Low inflation seen in next 2 years
After enduring expensive consumer products and services in 2018, Filipinos can expect to experience the relief of stable prices over the next two years, thanks to government policies implemented in recent months, according to the central bank.
In a statement, Bangko Sentral ng Pilipinas Deputy Governor Diwa Guinigundo cited in particular the action of the Duterte administration to enforce import liberalization measures for price-sensitive food items that would result in lower inflation over the near to medium term.
“What was also pivotal in the antiinflation efforts was the decisive action of the government to immediately undertake nonmonetary measures [such as] the liberalized importation of key commodities including rice, fish, meat and sugar,” said Guinigundo who is also the central bank’s officer-in-charge this week while Governor Nestor Espenilla Jr. is abroad for medical treatment.
Guinigundo said the effective price-moderating efforts included the deployment of composite teams from various public agencies to prevent hoarding and profiteering that could have aggravated the excessive price run-ups of various food commodities.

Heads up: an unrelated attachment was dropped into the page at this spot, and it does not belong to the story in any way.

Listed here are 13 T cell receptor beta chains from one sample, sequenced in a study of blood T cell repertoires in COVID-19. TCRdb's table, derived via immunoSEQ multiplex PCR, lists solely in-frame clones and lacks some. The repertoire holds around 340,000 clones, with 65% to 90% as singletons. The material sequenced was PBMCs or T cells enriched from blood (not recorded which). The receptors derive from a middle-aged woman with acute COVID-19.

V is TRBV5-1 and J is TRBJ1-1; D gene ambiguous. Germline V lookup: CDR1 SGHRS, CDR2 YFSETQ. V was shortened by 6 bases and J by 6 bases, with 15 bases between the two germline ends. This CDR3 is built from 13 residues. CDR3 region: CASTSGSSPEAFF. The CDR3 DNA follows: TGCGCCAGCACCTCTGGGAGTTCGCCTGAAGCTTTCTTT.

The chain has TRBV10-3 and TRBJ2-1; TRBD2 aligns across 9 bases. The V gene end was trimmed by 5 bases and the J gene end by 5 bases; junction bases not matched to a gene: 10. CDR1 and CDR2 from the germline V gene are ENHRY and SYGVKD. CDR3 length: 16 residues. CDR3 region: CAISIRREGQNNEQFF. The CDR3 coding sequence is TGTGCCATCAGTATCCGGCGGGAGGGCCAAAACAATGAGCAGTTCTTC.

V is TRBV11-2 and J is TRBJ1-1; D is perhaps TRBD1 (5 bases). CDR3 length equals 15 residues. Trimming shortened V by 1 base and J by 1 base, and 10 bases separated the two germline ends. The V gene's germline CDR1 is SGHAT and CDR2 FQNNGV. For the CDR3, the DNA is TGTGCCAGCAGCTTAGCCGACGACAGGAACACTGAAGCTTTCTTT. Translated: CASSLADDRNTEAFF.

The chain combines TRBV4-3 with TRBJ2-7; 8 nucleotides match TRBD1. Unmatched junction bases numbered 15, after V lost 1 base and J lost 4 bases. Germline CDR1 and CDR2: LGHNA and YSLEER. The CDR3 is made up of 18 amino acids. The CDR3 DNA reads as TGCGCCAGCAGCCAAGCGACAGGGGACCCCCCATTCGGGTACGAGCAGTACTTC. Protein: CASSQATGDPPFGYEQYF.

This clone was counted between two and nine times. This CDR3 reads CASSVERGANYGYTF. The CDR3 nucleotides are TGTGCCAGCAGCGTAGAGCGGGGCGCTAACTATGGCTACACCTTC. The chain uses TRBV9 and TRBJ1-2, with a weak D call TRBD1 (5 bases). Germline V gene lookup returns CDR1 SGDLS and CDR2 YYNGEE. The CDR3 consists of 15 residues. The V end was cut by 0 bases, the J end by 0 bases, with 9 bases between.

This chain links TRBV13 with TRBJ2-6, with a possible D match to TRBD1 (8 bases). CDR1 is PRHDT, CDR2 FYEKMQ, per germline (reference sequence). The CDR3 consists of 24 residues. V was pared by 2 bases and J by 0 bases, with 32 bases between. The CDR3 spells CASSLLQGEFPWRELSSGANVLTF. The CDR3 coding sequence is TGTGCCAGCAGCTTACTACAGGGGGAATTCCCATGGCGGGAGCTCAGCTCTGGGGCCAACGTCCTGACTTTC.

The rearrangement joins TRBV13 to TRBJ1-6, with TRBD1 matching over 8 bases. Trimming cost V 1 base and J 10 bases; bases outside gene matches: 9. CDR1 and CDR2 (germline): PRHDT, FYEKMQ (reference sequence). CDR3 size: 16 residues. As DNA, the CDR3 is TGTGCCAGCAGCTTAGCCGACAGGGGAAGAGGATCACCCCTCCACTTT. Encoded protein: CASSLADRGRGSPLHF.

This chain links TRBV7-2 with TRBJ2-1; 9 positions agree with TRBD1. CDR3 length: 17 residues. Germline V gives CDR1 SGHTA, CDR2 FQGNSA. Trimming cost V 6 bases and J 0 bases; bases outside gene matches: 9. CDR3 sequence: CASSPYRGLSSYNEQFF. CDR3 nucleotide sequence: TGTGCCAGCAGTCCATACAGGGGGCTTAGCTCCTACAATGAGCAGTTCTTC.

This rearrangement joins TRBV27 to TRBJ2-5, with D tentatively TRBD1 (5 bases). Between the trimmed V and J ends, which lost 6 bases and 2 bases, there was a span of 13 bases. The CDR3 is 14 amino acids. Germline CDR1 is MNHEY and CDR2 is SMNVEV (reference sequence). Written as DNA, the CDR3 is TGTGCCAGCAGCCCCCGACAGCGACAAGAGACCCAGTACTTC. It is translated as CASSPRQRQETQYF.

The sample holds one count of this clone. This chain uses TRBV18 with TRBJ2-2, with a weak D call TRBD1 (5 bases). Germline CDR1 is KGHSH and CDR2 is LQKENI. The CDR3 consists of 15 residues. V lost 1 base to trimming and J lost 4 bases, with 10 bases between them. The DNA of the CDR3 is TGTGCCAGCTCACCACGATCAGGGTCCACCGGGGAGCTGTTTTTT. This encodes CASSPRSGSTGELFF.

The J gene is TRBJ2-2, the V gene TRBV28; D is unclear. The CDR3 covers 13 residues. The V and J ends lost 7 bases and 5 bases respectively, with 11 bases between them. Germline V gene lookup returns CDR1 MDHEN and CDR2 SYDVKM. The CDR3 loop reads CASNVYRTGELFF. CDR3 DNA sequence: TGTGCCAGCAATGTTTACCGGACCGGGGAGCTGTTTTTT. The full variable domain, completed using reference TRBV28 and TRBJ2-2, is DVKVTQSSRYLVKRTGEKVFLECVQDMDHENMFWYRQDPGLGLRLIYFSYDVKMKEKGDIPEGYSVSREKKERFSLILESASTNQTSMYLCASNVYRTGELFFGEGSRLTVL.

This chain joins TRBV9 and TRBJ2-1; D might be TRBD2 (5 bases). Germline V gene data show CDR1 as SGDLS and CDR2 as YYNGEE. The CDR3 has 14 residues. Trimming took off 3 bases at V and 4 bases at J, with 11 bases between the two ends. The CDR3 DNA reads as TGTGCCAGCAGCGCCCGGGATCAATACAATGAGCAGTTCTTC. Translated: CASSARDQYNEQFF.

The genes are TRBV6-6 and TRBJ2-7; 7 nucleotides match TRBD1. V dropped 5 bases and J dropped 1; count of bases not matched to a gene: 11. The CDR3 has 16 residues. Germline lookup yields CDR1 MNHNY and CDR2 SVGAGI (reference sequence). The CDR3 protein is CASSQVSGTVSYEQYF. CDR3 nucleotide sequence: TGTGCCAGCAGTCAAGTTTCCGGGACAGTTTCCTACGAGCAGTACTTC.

Most importantly, an early implementation of the rice tariffication law and sustained reforms in supply logistics would help ensure “low and stable inflation” for this year and 2020.
“Our forecasts as of today remain at 3.2 percent for 2019 and 3 percent for 2020,” Guinigundo said. “With lower price movement, we could be optimistic about the growth prospects and their positive feedback to inflation.”
The central bank official also credited the aggressive monetary tightening implemented by the policy-making Monetary Board from May to November 2018, which was “aimed only at ensuring that the supply shocks from more than 60-percent increase in oil prices and the significant inflation rates of rice, fish, meat and vegetables did not evolve into sharp gains in wages, transport fares and prices of other services.”
“Without a monetary response, it would have been possible for inflation expectations to be disanchored beyond reasonable proportions,” he explained.
Last Friday, the government announced that the increase in the consumer price index for December fell to 5.1 percent, marking the second straight month of declining inflation after being on an uptrend for almost the entire 2018.
Despite the apparently downtrend in the inflation rate, the BSP deputy chief said regulators would “continue to confront the issue of inflation with appropriate and vigilant stance of monetary policy in recognition of the remaining risks both here and abroad without losing sight of the requirements of economic growth.”
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